Saturday, December 27, 2014

Surname Saturday ~ BALCH of Beverly, Massachusetts

Balch House, Beverly, Massachusetts, circa 1679
operated by the Beverly Historical Society


I’m glad to be writing about John Balch now, especially since I attended the Balch family reunion in Beverly, Massachusetts this fall, and at this meeting the newest edition of the Balch genealogy was debuted (see below).  It’s always fun to see your own name in print (check out pages 668 and 743!)  I’m also glad to write about the Balch family because the homestead of John Balch is still standing and is located just a few blocks from where I grew up in Beverly, Massachusetts.   For twelve generations in a row this lineage has lived in the city of Beverly.

John Balch arrived in the New World as part of the Dorchester Company, which came to Cape Ann, Massachusetts to fish.  Some of these men decided to stay and settle, and eventually joined the colony at Salem headed up by Conant. These families are known as “The Old Planters”.  According to Charles Edward Banks in his book Planters of the Commonwealth, John Balch arrived in 1624 aboard the Zouch Phenix, a consort of the Unity, with the Balch, Woodbury and Gardner families.  Other Old Planter families include Trask, Jeffrey, Palfrey, Allen, Norman and Knight.  I descend from the families highlighted in yellow.

John Balch was granted land in Salem and in the area that is now the city of Beverly, Massachusetts. This land was bequeathed to his wife Annis/Agnes and to his oldest son Benjamin (my 8th great grandfather).  This is the land where the Balch house still stands, operated as a museum by the Beverly Historical Society.  Archeological digs in the front yard show that a much earlier house once stood there, probably John Balch’s original homestead.

Benjamin Balch married Sarah Gardner, the daughter of another Old Planter.  All his children were born in the Balch house.  He was married three times.  The Balch family was only slightly involved with the 1692 Salem witch hysteria.  There is a deposition by the wife of Benjamin Balch, Junior against Sarah Bishop, and a mention of the Balch family in a deposition by Mary Gage against Dorcas Hoar of Beverly.  Benjamin’s son, Freeborn Balch (1660 – 1729), married Miriam Moulton, who brother, John Moulton, was married to Elizabeth Corey, the daughter of Giles Corey who died while being tortured to confess as a witch on 19 September 1692 in Salem.

For the truly curious:

Descendants of John Balch, by Robin Balch Hodgkins (an update to Genealogy of the Balch Family in America by Galusha Balch, 1897), published by the Beverly Historical Society, Beverly, Massachusetts, 2014.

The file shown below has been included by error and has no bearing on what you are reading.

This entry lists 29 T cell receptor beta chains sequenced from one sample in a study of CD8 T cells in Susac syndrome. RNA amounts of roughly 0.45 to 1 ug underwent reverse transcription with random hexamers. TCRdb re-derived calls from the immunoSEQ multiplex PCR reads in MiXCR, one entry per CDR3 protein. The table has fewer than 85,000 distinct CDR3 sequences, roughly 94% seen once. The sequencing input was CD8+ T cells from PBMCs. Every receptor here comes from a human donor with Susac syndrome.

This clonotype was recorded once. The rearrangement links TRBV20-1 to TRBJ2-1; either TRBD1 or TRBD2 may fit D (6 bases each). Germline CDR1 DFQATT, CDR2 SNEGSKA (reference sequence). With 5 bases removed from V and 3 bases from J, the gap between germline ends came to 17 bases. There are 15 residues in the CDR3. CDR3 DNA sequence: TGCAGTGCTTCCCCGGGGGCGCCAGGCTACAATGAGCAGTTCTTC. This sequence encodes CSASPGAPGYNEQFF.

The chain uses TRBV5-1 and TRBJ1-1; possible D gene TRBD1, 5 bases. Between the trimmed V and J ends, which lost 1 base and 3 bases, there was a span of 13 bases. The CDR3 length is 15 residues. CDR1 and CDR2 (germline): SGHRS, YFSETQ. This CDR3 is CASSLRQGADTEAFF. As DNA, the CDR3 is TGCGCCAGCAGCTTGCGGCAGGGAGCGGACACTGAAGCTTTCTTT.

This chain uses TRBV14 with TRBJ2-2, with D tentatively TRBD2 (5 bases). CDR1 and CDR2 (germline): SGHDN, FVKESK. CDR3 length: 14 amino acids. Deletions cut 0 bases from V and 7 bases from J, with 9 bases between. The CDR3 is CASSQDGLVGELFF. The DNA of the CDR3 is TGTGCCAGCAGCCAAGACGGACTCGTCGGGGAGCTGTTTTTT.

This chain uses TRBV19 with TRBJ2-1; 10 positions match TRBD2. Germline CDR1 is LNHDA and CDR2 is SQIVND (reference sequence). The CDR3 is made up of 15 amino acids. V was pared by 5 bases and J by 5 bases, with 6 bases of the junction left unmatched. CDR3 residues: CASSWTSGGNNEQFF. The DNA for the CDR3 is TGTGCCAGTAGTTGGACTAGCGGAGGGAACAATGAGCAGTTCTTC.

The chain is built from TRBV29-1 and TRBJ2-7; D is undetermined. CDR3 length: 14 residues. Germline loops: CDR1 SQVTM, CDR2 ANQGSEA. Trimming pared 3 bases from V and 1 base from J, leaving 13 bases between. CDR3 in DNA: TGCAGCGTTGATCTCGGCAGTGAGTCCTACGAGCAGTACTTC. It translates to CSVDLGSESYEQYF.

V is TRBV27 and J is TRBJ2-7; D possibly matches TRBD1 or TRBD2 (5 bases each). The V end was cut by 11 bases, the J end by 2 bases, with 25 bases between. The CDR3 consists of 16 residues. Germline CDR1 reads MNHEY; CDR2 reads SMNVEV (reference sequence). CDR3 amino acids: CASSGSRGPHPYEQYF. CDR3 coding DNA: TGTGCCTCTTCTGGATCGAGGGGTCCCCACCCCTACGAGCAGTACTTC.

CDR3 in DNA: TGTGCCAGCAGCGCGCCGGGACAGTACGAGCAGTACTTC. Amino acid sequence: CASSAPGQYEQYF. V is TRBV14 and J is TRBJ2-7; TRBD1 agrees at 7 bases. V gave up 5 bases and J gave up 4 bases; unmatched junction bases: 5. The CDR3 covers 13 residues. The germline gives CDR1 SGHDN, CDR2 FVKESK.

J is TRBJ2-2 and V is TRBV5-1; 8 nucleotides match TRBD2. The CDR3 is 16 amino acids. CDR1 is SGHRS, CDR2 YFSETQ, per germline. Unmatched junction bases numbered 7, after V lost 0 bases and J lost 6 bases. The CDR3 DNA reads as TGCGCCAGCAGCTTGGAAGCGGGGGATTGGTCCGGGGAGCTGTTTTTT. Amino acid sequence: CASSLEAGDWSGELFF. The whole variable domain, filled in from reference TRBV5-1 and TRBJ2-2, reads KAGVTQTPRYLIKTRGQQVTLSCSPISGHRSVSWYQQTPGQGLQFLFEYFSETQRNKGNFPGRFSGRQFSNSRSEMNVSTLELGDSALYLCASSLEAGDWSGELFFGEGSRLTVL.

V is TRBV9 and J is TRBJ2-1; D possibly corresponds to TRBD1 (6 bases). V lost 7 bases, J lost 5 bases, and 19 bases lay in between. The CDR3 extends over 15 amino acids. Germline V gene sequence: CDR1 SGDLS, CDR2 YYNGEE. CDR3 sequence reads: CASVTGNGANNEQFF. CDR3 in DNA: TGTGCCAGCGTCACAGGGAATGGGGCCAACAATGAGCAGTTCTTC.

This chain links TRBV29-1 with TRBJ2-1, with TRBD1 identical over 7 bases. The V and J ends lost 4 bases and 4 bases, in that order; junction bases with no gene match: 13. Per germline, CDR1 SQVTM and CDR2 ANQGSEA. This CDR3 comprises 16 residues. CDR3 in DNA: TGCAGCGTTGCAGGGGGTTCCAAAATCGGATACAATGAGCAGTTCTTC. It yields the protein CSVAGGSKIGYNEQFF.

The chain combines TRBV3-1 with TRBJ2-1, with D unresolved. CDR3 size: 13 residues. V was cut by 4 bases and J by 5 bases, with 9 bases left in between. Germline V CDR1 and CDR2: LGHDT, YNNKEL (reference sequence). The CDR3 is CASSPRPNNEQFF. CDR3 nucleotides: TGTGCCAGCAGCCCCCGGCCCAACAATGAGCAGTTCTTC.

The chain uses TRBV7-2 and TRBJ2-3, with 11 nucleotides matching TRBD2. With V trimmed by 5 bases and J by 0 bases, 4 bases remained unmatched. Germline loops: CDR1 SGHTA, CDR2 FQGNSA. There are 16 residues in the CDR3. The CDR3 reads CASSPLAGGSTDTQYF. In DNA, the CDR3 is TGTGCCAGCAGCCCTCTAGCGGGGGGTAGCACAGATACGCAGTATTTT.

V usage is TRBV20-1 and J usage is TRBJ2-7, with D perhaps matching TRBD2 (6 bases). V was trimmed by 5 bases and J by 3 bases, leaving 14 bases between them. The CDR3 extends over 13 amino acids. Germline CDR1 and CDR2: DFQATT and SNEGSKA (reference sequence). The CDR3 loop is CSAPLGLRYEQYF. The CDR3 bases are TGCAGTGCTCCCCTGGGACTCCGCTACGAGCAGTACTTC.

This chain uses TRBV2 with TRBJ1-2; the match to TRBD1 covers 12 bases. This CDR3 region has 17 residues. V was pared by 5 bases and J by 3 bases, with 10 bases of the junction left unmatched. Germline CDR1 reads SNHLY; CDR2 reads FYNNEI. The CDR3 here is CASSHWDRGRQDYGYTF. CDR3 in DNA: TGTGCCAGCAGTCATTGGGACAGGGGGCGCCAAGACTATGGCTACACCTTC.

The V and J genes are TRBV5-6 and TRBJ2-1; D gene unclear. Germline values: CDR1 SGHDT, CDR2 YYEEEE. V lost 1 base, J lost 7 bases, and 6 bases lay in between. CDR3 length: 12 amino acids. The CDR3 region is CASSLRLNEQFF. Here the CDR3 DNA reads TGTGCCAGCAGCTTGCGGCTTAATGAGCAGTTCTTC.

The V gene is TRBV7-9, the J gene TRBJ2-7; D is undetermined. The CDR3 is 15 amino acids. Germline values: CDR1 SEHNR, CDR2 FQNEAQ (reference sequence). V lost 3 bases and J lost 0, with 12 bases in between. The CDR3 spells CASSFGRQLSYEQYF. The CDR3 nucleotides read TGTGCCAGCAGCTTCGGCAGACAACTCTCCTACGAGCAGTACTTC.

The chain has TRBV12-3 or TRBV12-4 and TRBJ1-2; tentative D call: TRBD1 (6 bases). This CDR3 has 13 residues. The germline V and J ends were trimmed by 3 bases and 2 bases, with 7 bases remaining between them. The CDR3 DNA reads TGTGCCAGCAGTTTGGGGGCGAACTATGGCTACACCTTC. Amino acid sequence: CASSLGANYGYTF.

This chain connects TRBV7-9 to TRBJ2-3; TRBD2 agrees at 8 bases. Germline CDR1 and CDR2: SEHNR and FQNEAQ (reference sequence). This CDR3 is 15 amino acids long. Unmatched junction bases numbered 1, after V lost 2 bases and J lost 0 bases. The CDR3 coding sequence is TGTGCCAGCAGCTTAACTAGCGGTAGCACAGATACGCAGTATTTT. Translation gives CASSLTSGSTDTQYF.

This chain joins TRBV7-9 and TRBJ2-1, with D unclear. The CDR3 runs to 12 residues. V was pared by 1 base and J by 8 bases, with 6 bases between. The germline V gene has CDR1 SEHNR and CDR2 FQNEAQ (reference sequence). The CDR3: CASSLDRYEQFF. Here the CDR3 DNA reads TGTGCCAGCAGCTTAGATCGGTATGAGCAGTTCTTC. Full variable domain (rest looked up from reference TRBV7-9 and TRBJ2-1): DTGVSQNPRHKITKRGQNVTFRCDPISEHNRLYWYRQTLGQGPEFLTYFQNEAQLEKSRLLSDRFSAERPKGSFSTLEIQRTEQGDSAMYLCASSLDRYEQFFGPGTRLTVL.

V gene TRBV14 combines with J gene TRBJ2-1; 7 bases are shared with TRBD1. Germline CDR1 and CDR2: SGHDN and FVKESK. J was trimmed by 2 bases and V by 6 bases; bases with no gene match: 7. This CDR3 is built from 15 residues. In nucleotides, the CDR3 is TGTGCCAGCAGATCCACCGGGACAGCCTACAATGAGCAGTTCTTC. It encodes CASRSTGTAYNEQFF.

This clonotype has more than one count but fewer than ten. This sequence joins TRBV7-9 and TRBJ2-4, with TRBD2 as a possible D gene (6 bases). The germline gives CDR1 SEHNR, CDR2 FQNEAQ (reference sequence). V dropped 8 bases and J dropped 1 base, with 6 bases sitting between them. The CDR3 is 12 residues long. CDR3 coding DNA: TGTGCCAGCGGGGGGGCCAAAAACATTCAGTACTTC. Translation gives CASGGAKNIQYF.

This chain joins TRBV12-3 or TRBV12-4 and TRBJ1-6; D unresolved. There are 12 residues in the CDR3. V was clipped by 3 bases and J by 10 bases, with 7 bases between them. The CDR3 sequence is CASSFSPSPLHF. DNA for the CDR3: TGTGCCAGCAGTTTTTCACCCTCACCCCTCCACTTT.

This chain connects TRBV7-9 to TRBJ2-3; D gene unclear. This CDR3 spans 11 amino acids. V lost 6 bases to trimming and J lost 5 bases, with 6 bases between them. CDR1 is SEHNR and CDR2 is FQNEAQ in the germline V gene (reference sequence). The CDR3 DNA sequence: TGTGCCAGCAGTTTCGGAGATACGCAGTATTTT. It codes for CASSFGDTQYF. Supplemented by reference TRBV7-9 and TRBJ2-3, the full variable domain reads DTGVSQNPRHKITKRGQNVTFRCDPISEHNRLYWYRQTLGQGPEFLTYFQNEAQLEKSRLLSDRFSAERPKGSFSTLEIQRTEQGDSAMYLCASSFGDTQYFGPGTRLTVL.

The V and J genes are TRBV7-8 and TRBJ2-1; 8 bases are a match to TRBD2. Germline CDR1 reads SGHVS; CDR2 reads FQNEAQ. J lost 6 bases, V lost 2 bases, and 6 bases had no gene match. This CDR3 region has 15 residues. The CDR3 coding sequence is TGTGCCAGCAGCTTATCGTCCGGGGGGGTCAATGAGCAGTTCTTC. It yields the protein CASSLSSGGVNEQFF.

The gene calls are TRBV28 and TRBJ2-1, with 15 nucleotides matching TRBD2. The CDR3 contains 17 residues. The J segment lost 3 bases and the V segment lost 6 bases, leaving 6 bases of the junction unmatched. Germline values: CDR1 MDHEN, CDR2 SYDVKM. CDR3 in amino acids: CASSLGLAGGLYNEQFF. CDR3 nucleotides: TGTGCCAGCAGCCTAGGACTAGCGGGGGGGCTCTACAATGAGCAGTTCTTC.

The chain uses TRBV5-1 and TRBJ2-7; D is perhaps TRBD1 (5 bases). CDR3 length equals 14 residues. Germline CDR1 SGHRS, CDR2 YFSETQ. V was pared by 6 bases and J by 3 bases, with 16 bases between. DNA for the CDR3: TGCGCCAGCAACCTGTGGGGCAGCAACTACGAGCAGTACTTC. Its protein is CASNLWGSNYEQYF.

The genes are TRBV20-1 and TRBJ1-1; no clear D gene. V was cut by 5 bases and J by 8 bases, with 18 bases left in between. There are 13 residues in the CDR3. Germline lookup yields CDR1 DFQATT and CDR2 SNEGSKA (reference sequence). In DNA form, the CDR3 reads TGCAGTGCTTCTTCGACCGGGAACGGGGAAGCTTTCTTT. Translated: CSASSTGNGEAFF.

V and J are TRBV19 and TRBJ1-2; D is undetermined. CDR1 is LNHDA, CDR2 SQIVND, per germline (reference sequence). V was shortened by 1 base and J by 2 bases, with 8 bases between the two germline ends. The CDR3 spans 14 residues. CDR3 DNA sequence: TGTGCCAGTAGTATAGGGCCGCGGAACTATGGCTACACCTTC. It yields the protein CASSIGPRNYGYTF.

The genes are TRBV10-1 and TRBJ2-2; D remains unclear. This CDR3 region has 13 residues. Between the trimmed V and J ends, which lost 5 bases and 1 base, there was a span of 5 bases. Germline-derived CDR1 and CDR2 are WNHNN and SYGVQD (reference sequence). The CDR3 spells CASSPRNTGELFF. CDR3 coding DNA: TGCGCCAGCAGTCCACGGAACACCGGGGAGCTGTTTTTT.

The Great Migration Begins: Immigrants to New England, 1620 - 1633, by Robert Charles Anderson, New England Historic Genealogical Society, Boston, Massachusetts, 1995, page 84 -86.

My Balch Genealogy:

Generation 1:  John Balch, born in England and died 25 May 1648 in Salem, Massachusetts; married first to  Margery Unknown (mother of his children), she died 1682; he married second to Annis Unknown.   Three children.

Generation 2:  Benjamin Balch, born about 1628 in Beverly, died after January 1715 in Beverly, married first about 1650 to Sarah Gardner (mother of his children), daughter of Thomas Gardner and Margaret Frier; married on 5 February 1688/9 in Marblehead to Abigail Clarke; married third 15 March 1691/2 in Beverly to Grace Mallet.  Eleven children.

Generation 3:  Mary Balch, born about 1667 in Beverly, died 12 March 1737 in Beverly; married on 26 March 1689 in Beverly to Nathaniel Stone, son of Nathaniel Stone and Remember Corning.  He was born 15 September 1663 in Salem and died 23 February 1741 in Beverly.  Nine children.

Generation 4: Josiah Stone m. Dorithy Fuller
Generation 5: Josiah Stone m. Martha Ashby
Generation 6: Josiah Stone m. Susanna Hix
Generation 7: Eunice Stone m. Peter Hoogerzeil
Generation 8:  Peter Hoogerzeil m. Mary Etta Healey
Generation 9: Florence Etta Hoogerzeil m. Arthur Treadwell Hitchings
Generation 10: Gertrude Matilda Hitchings m. Stanley Elmer Allen (my grandparents)

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Copyright © 2014, Heather Wilkinson Rojo


  1. I like your blog very well. I have just started a similar one with my own ancestors. I descend through Freeborn. We took a vacation a few years ago to the area and were very excited to find his headstone! Massachusetts has done a fantastic job in preserving history. I loved all the historic name plates on the houses and the streets are all named after my ancestors still.

    1. Thanks for dropping by my blog! I wish you had left the URL of your new blog, especially since we have a cousin connection.